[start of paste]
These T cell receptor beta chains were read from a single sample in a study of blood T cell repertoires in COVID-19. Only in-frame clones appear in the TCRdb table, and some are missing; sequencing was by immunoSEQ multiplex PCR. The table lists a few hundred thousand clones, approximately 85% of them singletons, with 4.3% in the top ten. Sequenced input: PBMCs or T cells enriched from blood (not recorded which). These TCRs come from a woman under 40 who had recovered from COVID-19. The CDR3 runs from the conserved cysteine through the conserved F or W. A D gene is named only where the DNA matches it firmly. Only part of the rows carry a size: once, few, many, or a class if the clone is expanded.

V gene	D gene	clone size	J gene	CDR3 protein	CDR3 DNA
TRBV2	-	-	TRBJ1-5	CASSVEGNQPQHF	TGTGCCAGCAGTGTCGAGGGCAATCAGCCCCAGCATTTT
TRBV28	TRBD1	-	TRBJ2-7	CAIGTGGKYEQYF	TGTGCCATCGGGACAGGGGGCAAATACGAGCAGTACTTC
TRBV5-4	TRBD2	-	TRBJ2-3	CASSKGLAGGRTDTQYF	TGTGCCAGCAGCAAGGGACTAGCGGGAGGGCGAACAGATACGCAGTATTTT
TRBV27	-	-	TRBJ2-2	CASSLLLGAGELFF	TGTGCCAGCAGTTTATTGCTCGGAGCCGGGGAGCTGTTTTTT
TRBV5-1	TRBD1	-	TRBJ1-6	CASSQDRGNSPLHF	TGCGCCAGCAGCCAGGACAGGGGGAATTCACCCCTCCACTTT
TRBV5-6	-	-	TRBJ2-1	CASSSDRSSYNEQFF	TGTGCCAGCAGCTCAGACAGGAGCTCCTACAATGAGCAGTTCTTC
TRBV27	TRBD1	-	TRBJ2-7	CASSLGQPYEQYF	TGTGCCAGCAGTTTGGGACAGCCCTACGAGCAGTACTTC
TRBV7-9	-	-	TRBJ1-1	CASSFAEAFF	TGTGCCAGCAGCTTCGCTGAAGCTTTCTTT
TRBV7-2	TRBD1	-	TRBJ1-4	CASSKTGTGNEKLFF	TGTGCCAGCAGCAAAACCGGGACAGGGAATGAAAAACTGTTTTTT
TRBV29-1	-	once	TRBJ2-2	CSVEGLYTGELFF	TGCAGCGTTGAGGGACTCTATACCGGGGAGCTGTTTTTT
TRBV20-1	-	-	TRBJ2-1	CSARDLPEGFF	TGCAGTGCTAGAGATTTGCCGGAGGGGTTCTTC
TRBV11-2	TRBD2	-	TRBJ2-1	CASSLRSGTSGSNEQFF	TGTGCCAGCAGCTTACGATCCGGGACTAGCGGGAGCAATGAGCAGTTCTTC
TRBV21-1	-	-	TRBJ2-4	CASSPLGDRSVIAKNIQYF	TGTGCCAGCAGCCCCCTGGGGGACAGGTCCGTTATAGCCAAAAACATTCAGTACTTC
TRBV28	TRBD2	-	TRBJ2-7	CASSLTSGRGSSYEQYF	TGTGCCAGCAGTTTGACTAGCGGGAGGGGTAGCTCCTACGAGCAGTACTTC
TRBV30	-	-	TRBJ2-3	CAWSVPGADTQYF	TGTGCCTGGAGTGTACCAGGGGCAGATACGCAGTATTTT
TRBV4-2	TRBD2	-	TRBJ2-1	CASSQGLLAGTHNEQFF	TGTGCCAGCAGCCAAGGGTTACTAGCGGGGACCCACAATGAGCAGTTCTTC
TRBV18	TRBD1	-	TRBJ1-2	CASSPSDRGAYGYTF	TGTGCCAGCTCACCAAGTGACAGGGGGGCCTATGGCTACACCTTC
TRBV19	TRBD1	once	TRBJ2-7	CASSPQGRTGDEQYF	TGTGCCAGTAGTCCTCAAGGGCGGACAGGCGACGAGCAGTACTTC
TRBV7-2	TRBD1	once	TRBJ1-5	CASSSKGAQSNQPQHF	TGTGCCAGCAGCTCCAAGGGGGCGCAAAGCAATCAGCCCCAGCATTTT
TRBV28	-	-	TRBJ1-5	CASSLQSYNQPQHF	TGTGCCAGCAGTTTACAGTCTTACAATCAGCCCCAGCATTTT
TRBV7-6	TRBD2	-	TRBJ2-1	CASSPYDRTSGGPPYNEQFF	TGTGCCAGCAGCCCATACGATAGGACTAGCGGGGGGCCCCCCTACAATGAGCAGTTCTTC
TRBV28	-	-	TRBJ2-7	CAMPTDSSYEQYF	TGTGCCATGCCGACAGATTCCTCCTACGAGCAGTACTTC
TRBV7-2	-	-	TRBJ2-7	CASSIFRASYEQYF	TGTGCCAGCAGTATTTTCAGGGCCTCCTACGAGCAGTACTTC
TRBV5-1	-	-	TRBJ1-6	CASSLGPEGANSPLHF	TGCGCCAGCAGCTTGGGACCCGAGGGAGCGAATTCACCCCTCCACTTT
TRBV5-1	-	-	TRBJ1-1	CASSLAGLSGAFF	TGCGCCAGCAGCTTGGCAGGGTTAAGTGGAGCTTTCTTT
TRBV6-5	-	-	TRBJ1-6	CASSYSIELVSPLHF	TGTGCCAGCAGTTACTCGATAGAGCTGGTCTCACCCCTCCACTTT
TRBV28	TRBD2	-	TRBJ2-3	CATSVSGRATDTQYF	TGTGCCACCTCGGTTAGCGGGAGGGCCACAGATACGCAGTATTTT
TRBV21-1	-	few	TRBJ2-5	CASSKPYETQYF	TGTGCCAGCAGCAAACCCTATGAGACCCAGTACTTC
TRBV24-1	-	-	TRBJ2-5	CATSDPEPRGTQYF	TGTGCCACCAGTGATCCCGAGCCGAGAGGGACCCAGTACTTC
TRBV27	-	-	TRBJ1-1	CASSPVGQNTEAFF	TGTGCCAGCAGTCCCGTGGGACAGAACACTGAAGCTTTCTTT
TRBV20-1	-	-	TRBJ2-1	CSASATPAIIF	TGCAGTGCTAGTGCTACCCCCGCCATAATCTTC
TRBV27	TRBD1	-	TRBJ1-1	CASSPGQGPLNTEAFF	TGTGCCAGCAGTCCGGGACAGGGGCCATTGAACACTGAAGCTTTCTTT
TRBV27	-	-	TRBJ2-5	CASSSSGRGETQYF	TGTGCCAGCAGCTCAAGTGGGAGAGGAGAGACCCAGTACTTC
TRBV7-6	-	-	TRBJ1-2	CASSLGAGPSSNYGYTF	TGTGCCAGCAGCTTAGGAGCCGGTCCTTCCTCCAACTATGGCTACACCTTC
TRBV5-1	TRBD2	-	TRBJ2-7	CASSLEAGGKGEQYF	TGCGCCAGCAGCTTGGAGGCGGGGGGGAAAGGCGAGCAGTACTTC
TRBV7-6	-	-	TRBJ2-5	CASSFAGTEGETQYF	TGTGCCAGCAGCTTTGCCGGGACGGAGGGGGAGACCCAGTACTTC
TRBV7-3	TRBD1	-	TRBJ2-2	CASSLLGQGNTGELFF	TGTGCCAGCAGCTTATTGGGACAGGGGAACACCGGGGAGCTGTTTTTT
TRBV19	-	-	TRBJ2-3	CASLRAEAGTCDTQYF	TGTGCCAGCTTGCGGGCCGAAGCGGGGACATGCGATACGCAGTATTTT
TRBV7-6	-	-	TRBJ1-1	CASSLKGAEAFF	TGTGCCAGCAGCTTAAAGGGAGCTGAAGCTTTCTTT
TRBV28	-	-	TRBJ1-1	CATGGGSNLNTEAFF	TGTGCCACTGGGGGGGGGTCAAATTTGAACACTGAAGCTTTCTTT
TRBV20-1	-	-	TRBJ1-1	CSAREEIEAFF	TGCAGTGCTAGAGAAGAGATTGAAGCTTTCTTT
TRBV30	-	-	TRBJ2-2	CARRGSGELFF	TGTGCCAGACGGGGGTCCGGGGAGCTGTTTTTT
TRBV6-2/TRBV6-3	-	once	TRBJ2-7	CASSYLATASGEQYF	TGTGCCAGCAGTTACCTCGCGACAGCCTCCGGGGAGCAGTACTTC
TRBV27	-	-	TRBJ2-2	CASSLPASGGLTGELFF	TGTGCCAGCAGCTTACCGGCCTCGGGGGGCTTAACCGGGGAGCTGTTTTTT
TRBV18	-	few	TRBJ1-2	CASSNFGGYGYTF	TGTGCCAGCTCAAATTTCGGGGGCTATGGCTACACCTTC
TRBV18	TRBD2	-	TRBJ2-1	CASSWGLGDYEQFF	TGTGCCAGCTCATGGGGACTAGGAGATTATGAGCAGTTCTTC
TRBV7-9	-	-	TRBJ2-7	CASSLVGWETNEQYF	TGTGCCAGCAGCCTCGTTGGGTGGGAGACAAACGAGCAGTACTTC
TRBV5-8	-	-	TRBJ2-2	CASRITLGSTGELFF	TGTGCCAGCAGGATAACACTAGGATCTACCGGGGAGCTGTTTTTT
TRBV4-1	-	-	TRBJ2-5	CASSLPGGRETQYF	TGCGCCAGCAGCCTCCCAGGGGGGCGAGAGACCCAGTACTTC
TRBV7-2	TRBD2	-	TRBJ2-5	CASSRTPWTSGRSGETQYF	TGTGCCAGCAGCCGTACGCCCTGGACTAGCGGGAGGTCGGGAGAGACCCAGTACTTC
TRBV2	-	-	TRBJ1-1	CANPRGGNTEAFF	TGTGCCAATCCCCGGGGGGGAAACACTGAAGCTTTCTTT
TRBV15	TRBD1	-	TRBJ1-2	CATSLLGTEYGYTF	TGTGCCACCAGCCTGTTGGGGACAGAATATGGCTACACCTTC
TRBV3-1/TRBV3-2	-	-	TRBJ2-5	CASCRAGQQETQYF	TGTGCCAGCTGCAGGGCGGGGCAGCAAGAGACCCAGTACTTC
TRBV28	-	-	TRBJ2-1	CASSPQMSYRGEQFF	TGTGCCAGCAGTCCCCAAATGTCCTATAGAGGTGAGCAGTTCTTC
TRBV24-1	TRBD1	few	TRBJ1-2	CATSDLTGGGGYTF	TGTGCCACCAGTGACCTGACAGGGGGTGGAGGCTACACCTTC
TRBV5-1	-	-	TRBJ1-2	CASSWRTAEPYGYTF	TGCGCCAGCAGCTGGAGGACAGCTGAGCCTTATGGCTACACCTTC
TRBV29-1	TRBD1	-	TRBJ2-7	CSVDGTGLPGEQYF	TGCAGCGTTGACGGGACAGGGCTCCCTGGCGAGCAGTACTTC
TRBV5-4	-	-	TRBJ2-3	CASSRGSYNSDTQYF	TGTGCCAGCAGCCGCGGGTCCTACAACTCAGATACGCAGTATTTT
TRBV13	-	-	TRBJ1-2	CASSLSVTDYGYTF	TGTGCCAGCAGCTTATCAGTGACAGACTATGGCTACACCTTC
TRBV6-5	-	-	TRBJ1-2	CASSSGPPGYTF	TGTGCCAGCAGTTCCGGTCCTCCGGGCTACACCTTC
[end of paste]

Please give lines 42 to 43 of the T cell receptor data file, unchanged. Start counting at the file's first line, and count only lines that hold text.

TRBV28	-	-	TRBJ1-1	CATGGGSNLNTEAFF	TGTGCCACTGGGGGGGGGTCAAATTTGAACACTGAAGCTTTCTTT
TRBV20-1	-	-	TRBJ1-1	CSAREEIEAFF	TGCAGTGCTAGAGAAGAGATTGAAGCTTTCTTT